In this opinion article, Ashley Keenan describes both the need for rent control reform, and the reasons that Question A is not the reform Portland is looking for.
Has the city of Portland’s planning staff betrayed the statewide progressive movement to promote housing growth? Amy Oberlin and Todd Morse, of the Urbanist Coalition of Portland, argue that they have, and that in doing so they may have put the future of thousands of Portlanders at risk.
Data analyst and urban policy advocate Todd Morse explains the crucial opportunity being squandered by an opaque staff process, using interactive maps and detailed breakdowns of the data. Planning staff are using a convoluted tactic to undermine LD2003 and change as little as possible in complying with the state’s housing law. Make your voice heard to push for more before it is too late.
In this editorial, Ashley Keenan asks you to consider whether, given the onslaught of trolls, the depersonalization of politics, and the interminable frustration, it’s time to give up on pandemic-era Zoom comments.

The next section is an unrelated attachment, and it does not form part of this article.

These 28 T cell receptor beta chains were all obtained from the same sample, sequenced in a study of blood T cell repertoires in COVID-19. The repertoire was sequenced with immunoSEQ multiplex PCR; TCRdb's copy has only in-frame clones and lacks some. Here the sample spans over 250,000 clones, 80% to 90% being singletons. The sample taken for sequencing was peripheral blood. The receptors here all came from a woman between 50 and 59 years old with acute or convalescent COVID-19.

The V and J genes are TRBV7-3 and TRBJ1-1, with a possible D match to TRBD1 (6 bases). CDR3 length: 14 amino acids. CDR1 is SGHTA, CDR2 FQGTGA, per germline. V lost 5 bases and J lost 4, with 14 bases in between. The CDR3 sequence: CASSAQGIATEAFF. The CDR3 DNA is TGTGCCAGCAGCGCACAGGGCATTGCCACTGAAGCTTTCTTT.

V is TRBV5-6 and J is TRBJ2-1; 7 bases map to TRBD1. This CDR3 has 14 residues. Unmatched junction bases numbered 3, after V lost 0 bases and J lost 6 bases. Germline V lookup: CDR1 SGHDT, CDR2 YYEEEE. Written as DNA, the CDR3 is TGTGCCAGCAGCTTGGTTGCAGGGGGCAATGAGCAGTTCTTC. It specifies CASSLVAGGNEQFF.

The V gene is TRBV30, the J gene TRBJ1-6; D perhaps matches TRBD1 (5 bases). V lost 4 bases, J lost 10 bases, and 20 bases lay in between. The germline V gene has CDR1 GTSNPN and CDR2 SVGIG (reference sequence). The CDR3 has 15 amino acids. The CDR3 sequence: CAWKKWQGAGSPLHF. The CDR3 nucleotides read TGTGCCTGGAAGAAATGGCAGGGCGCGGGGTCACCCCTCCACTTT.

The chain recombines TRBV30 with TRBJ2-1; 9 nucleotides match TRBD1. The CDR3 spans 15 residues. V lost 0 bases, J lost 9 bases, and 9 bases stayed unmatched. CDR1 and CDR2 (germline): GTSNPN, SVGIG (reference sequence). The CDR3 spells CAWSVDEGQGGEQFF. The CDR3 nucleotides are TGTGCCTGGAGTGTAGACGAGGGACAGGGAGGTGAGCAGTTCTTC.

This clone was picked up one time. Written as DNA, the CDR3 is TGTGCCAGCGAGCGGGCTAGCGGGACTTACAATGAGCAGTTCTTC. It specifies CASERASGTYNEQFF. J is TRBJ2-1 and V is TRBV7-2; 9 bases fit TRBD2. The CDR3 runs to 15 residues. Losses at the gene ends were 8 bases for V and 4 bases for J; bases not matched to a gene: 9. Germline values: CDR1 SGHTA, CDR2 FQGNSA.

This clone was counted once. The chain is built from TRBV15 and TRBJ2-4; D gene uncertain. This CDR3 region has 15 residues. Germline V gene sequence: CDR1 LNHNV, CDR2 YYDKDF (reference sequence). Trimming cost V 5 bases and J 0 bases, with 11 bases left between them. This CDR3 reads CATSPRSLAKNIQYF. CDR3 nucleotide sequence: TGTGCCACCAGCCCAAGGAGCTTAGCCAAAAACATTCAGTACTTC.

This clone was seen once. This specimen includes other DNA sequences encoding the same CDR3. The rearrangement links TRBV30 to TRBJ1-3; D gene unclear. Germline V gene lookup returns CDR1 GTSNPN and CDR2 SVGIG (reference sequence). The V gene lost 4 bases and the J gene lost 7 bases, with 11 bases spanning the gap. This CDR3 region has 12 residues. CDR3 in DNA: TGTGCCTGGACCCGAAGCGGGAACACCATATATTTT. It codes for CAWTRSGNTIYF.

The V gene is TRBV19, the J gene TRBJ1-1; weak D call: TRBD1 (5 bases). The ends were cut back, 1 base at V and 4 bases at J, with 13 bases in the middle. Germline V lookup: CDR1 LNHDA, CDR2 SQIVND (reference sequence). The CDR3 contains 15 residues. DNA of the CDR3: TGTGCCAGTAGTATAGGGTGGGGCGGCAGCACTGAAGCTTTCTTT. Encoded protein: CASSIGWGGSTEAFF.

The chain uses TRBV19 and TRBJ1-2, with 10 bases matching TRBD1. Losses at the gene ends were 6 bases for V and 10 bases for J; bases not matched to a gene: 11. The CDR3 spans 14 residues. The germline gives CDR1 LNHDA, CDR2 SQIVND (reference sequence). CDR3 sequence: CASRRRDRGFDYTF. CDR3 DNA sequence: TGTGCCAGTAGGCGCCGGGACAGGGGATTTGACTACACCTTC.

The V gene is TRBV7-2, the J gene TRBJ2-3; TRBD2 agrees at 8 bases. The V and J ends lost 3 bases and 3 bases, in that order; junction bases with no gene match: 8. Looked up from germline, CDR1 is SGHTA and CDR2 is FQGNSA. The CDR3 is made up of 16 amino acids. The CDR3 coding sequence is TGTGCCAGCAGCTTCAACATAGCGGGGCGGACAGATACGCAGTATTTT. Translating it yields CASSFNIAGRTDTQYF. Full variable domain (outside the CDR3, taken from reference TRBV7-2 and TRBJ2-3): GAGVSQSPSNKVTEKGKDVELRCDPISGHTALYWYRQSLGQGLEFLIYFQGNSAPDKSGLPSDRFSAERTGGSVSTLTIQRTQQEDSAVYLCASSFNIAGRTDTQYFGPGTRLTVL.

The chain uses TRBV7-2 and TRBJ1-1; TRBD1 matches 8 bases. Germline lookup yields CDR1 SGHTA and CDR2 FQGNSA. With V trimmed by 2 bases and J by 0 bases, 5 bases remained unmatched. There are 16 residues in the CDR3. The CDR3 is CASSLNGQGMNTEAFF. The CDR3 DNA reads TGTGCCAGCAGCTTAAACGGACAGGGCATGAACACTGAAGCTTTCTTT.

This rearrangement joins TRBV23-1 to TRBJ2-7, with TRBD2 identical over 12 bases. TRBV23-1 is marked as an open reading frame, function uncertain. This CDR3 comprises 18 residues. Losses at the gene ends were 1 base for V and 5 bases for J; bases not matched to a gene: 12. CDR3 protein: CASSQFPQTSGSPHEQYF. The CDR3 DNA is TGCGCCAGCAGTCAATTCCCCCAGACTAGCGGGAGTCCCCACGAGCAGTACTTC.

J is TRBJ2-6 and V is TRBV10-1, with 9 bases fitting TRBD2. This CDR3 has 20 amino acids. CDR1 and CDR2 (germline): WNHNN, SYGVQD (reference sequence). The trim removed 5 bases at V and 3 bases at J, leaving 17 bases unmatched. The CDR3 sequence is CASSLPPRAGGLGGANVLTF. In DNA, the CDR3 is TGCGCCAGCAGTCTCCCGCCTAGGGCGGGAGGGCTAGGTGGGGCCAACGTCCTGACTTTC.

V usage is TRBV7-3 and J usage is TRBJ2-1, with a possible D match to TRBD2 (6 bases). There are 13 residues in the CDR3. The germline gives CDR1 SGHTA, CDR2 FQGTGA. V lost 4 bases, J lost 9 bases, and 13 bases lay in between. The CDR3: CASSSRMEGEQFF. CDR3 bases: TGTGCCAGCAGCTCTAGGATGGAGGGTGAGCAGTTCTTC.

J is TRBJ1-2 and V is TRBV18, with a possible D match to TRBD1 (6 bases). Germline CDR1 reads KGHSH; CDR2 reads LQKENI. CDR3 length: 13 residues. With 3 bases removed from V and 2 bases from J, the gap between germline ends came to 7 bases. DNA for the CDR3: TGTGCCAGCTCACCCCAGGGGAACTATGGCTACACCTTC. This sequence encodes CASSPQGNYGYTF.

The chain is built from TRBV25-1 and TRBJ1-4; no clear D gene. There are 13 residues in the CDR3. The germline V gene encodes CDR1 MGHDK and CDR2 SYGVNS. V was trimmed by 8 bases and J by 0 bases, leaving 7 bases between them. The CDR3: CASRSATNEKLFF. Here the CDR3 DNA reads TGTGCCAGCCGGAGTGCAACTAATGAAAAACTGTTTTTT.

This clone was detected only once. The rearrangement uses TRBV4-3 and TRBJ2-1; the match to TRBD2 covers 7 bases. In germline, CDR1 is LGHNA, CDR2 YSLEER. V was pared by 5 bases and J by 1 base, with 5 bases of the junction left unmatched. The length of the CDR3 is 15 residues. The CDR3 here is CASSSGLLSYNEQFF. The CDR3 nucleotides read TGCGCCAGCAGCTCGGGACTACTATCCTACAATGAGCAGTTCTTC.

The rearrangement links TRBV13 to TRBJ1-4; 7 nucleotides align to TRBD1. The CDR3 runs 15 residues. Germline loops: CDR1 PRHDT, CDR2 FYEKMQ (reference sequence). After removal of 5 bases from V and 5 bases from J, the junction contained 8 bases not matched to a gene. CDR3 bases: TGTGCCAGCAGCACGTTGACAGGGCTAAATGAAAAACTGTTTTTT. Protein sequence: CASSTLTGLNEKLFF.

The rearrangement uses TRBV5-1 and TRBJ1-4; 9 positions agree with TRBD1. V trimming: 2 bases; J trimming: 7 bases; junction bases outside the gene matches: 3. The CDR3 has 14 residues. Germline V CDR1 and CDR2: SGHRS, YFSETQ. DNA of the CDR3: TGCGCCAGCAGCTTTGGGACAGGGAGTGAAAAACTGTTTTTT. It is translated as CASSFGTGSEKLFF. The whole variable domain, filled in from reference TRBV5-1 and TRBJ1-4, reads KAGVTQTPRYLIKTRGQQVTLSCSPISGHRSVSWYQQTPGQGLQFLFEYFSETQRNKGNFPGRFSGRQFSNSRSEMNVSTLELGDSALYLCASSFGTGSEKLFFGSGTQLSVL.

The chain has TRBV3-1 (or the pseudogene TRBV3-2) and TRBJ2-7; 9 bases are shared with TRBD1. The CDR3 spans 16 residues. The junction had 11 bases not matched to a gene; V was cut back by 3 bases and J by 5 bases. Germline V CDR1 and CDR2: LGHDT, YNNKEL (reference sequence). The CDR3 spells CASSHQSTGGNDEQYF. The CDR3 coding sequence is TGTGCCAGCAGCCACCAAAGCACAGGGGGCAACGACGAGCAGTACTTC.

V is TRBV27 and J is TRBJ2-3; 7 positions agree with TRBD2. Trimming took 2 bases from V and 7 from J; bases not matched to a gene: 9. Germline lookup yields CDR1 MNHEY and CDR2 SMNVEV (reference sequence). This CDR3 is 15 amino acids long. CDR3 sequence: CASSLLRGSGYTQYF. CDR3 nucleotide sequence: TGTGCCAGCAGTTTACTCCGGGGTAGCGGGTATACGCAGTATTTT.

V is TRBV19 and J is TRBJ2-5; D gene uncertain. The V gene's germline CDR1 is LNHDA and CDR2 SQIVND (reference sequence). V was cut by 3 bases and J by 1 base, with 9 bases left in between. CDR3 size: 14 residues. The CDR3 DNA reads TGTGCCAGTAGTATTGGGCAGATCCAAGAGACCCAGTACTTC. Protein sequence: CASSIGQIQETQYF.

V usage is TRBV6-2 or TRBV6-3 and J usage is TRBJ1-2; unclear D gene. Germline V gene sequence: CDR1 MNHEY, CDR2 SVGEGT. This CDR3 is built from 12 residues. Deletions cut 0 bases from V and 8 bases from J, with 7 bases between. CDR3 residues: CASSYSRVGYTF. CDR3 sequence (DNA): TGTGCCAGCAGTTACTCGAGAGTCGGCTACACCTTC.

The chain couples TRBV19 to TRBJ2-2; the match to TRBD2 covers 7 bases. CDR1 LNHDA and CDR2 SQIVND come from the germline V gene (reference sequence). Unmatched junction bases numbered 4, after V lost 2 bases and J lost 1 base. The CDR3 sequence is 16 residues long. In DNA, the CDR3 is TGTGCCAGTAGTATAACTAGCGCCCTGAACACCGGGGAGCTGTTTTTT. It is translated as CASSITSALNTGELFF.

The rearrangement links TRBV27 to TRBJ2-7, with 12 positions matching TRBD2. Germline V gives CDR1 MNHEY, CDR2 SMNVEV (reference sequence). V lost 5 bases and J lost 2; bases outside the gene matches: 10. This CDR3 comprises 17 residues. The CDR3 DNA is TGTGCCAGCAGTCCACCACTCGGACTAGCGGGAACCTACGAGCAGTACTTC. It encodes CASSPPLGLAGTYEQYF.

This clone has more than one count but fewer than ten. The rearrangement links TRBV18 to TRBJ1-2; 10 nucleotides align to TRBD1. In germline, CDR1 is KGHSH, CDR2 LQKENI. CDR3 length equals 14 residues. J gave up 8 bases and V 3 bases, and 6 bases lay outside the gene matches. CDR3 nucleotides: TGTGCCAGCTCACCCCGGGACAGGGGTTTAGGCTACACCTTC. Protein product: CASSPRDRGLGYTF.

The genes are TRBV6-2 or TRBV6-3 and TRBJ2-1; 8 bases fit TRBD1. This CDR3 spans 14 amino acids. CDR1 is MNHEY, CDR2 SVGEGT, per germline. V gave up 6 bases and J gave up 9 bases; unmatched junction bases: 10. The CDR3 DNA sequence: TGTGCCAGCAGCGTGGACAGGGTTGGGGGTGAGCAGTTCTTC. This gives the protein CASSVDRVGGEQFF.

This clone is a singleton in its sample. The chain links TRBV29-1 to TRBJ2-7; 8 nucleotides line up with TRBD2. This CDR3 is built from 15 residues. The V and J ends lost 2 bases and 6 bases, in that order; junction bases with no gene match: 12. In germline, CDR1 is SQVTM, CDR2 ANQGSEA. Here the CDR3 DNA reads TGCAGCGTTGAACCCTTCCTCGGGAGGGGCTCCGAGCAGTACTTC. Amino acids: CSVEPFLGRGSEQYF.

If the City Council is supposed to meet at least twice each month, why does it sometimes only meet on one night? In this column, learn more about the interesting loophole behind double-meetings, and the potentially deleterious effects it can have on an overstretched council.
Town Voices – While elected officials in Portland and other municipal and state governments are generally thought of as the policy leaders. City Managers and other civil service heads exert inordinate influence on policy in the realms of area expertise, policy direction and implementation, administrative discretion, executive orders, internal policies, hiring of consultants, bureaucratic procedure, and police enforcement. As a result, those elected to public office can find themselves beholden to the person they appoint as the City Manager.
In the wake of an election where they were largely unsuccessful, now is the time to make some common-sense reforms to ballot initiatives.
Building good cities is a blessing, not a sacrifice.